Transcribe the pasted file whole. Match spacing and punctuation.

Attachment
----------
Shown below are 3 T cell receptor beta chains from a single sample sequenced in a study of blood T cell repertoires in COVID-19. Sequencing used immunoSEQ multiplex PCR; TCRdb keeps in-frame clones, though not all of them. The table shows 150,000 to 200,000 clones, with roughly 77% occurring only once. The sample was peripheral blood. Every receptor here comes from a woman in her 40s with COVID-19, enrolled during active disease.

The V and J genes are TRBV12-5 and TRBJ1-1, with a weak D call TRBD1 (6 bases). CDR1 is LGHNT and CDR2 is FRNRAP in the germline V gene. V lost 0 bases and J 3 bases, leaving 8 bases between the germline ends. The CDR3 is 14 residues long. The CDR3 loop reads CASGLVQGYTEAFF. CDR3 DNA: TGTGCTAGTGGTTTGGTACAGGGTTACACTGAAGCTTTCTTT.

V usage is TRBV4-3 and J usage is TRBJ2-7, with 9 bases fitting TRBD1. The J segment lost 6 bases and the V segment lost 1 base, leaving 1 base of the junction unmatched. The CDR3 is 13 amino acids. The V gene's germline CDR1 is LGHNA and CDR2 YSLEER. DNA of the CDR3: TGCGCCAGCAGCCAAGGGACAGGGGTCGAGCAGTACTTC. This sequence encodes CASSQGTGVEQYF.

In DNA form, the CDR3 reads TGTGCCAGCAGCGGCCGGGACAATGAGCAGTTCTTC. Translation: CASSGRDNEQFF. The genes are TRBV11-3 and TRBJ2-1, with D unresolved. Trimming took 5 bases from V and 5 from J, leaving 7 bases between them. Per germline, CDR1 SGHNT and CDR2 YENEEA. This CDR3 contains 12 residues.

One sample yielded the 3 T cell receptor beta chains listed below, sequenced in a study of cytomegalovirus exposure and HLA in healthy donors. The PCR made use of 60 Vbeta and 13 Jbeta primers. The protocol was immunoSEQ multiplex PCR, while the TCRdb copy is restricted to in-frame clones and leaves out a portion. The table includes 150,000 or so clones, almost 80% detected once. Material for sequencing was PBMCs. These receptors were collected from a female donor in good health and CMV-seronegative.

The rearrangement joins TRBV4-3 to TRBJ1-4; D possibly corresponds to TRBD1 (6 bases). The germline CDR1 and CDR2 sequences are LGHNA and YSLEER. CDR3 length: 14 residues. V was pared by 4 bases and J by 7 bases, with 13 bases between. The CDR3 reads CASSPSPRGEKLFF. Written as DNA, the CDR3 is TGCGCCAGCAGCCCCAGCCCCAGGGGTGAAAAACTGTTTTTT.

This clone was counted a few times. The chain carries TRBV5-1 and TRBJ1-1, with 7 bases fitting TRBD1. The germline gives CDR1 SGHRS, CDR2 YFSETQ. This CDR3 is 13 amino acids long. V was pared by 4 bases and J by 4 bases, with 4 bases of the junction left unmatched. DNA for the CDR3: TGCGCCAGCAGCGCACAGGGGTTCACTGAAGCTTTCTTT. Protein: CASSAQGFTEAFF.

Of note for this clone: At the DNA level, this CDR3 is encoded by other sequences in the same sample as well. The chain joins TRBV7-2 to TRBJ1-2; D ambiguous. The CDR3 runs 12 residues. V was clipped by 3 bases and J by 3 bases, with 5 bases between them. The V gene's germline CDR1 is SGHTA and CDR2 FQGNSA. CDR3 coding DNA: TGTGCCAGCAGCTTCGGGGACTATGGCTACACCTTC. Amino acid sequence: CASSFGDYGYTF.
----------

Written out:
Shown below are 3 T cell receptor beta chains from a single sample sequenced in a study of blood T cell repertoires in COVID-19. Sequencing used immunoSEQ multiplex PCR; TCRdb keeps in-frame clones, though not all of them. The table shows 150,000 to 200,000 clones, with roughly 77% occurring only once. The sample was peripheral blood. Every receptor here comes from a woman in her 40s with COVID-19, enrolled during active disease.

The V and J genes are TRBV12-5 and TRBJ1-1, with a weak D call TRBD1 (6 bases). CDR1 is LGHNT and CDR2 is FRNRAP in the germline V gene. V lost 0 bases and J 3 bases, leaving 8 bases between the germline ends. The CDR3 is 14 residues long. The CDR3 loop reads CASGLVQGYTEAFF. CDR3 DNA: TGTGCTAGTGGTTTGGTACAGGGTTACACTGAAGCTTTCTTT.

V usage is TRBV4-3 and J usage is TRBJ2-7, with 9 bases fitting TRBD1. The J segment lost 6 bases and the V segment lost 1 base, leaving 1 base of the junction unmatched. The CDR3 is 13 amino acids. The V gene's germline CDR1 is LGHNA and CDR2 YSLEER. DNA of the CDR3: TGCGCCAGCAGCCAAGGGACAGGGGTCGAGCAGTACTTC. This sequence encodes CASSQGTGVEQYF.

In DNA form, the CDR3 reads TGTGCCAGCAGCGGCCGGGACAATGAGCAGTTCTTC. Translation: CASSGRDNEQFF. The genes are TRBV11-3 and TRBJ2-1, with D unresolved. Trimming took 5 bases from V and 5 from J, leaving 7 bases between them. Per germline, CDR1 SGHNT and CDR2 YENEEA. This CDR3 contains 12 residues.

One sample yielded the 3 T cell receptor beta chains listed below, sequenced in a study of cytomegalovirus exposure and HLA in healthy donors. The PCR made use of 60 Vbeta and 13 Jbeta primers. The protocol was immunoSEQ multiplex PCR, while the TCRdb copy is restricted to in-frame clones and leaves out a portion. The table includes 150,000 or so clones, almost 80% detected once. Material for sequencing was PBMCs. These receptors were collected from a female donor in good health and CMV-seronegative.

The rearrangement joins TRBV4-3 to TRBJ1-4; D possibly corresponds to TRBD1 (6 bases). The germline CDR1 and CDR2 sequences are LGHNA and YSLEER. CDR3 length: 14 residues. V was pared by 4 bases and J by 7 bases, with 13 bases between. The CDR3 reads CASSPSPRGEKLFF. Written as DNA, the CDR3 is TGCGCCAGCAGCCCCAGCCCCAGGGGTGAAAAACTGTTTTTT.

This clone was counted a few times. The chain carries TRBV5-1 and TRBJ1-1, with 7 bases fitting TRBD1. The germline gives CDR1 SGHRS, CDR2 YFSETQ. This CDR3 is 13 amino acids long. V was pared by 4 bases and J by 4 bases, with 4 bases of the junction left unmatched. DNA for the CDR3: TGCGCCAGCAGCGCACAGGGGTTCACTGAAGCTTTCTTT. Protein: CASSAQGFTEAFF.

Of note for this clone: At the DNA level, this CDR3 is encoded by other sequences in the same sample as well. The chain joins TRBV7-2 to TRBJ1-2; D ambiguous. The CDR3 runs 12 residues. V was clipped by 3 bases and J by 3 bases, with 5 bases between them. The V gene's germline CDR1 is SGHTA and CDR2 FQGNSA. CDR3 coding DNA: TGTGCCAGCAGCTTCGGGGACTATGGCTACACCTTC. Amino acid sequence: CASSFGDYGYTF.